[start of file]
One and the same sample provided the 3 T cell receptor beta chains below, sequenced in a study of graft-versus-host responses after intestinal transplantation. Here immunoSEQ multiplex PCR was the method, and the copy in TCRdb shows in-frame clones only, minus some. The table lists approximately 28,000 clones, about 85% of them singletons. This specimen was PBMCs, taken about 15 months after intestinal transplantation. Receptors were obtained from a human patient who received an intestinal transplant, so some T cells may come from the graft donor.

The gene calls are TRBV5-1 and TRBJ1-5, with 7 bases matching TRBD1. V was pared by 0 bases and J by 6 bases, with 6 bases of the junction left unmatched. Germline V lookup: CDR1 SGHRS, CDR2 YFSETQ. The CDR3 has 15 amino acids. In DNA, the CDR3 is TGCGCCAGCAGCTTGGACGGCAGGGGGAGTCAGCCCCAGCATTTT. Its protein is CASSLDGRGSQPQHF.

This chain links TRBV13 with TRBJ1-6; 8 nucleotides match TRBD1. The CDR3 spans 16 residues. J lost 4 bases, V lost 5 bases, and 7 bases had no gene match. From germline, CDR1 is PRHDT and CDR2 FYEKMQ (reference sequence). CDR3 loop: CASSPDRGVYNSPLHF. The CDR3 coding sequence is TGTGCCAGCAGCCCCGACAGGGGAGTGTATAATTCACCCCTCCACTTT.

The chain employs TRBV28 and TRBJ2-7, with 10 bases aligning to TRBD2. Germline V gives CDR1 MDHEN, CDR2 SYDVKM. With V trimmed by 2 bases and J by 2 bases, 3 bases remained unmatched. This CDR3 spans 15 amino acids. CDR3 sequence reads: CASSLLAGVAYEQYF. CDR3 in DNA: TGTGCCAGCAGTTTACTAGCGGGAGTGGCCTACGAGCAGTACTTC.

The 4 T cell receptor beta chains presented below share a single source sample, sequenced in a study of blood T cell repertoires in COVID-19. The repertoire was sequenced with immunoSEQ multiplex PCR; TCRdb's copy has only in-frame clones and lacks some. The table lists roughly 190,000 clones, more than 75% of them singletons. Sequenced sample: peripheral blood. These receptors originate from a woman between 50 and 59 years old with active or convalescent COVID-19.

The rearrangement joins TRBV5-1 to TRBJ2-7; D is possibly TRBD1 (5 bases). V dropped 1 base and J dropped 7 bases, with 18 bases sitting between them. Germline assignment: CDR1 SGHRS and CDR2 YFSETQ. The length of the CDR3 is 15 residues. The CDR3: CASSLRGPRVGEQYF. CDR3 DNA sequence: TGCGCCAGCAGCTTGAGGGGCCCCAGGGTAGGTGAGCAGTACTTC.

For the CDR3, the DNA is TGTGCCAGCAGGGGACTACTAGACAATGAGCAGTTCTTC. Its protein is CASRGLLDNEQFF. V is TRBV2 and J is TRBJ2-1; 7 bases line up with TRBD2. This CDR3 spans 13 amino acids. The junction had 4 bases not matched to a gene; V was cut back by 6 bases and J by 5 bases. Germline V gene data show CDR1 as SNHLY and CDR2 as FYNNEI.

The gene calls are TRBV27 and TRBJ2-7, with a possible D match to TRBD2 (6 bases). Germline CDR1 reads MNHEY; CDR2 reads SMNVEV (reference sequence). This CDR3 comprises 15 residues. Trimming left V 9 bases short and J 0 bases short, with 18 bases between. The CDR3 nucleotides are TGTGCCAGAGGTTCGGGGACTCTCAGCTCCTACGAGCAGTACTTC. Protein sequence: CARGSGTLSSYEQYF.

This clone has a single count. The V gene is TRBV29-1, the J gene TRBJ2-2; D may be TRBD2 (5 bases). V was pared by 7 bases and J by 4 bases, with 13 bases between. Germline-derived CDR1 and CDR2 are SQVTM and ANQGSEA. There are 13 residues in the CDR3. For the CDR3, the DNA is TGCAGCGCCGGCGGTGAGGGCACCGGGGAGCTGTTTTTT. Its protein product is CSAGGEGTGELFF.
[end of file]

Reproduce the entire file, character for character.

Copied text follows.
One and the same sample provided the 3 T cell receptor beta chains below, sequenced in a study of graft-versus-host responses after intestinal transplantation. Here immunoSEQ multiplex PCR was the method, and the copy in TCRdb shows in-frame clones only, minus some. The table lists approximately 28,000 clones, about 85% of them singletons. This specimen was PBMCs, taken about 15 months after intestinal transplantation. Receptors were obtained from a human patient who received an intestinal transplant, so some T cells may come from the graft donor.

The gene calls are TRBV5-1 and TRBJ1-5, with 7 bases matching TRBD1. V was pared by 0 bases and J by 6 bases, with 6 bases of the junction left unmatched. Germline V lookup: CDR1 SGHRS, CDR2 YFSETQ. The CDR3 has 15 amino acids. In DNA, the CDR3 is TGCGCCAGCAGCTTGGACGGCAGGGGGAGTCAGCCCCAGCATTTT. Its protein is CASSLDGRGSQPQHF.

This chain links TRBV13 with TRBJ1-6; 8 nucleotides match TRBD1. The CDR3 spans 16 residues. J lost 4 bases, V lost 5 bases, and 7 bases had no gene match. From germline, CDR1 is PRHDT and CDR2 FYEKMQ (reference sequence). CDR3 loop: CASSPDRGVYNSPLHF. The CDR3 coding sequence is TGTGCCAGCAGCCCCGACAGGGGAGTGTATAATTCACCCCTCCACTTT.

The chain employs TRBV28 and TRBJ2-7, with 10 bases aligning to TRBD2. Germline V gives CDR1 MDHEN, CDR2 SYDVKM. With V trimmed by 2 bases and J by 2 bases, 3 bases remained unmatched. This CDR3 spans 15 amino acids. CDR3 sequence reads: CASSLLAGVAYEQYF. CDR3 in DNA: TGTGCCAGCAGTTTACTAGCGGGAGTGGCCTACGAGCAGTACTTC.

The 4 T cell receptor beta chains presented below share a single source sample, sequenced in a study of blood T cell repertoires in COVID-19. The repertoire was sequenced with immunoSEQ multiplex PCR; TCRdb's copy has only in-frame clones and lacks some. The table lists roughly 190,000 clones, more than 75% of them singletons. Sequenced sample: peripheral blood. These receptors originate from a woman between 50 and 59 years old with active or convalescent COVID-19.

The rearrangement joins TRBV5-1 to TRBJ2-7; D is possibly TRBD1 (5 bases). V dropped 1 base and J dropped 7 bases, with 18 bases sitting between them. Germline assignment: CDR1 SGHRS and CDR2 YFSETQ. The length of the CDR3 is 15 residues. The CDR3: CASSLRGPRVGEQYF. CDR3 DNA sequence: TGCGCCAGCAGCTTGAGGGGCCCCAGGGTAGGTGAGCAGTACTTC.

For the CDR3, the DNA is TGTGCCAGCAGGGGACTACTAGACAATGAGCAGTTCTTC. Its protein is CASRGLLDNEQFF. V is TRBV2 and J is TRBJ2-1; 7 bases line up with TRBD2. This CDR3 spans 13 amino acids. The junction had 4 bases not matched to a gene; V was cut back by 6 bases and J by 5 bases. Germline V gene data show CDR1 as SNHLY and CDR2 as FYNNEI.

The gene calls are TRBV27 and TRBJ2-7, with a possible D match to TRBD2 (6 bases). Germline CDR1 reads MNHEY; CDR2 reads SMNVEV (reference sequence). This CDR3 comprises 15 residues. Trimming left V 9 bases short and J 0 bases short, with 18 bases between. The CDR3 nucleotides are TGTGCCAGAGGTTCGGGGACTCTCAGCTCCTACGAGCAGTACTTC. Protein sequence: CARGSGTLSSYEQYF.

This clone has a single count. The V gene is TRBV29-1, the J gene TRBJ2-2; D may be TRBD2 (5 bases). V was pared by 7 bases and J by 4 bases, with 13 bases between. Germline-derived CDR1 and CDR2 are SQVTM and ANQGSEA. There are 13 residues in the CDR3. For the CDR3, the DNA is TGCAGCGCCGGCGGTGAGGGCACCGGGGAGCTGTTTTTT. Its protein product is CSAGGEGTGELFF.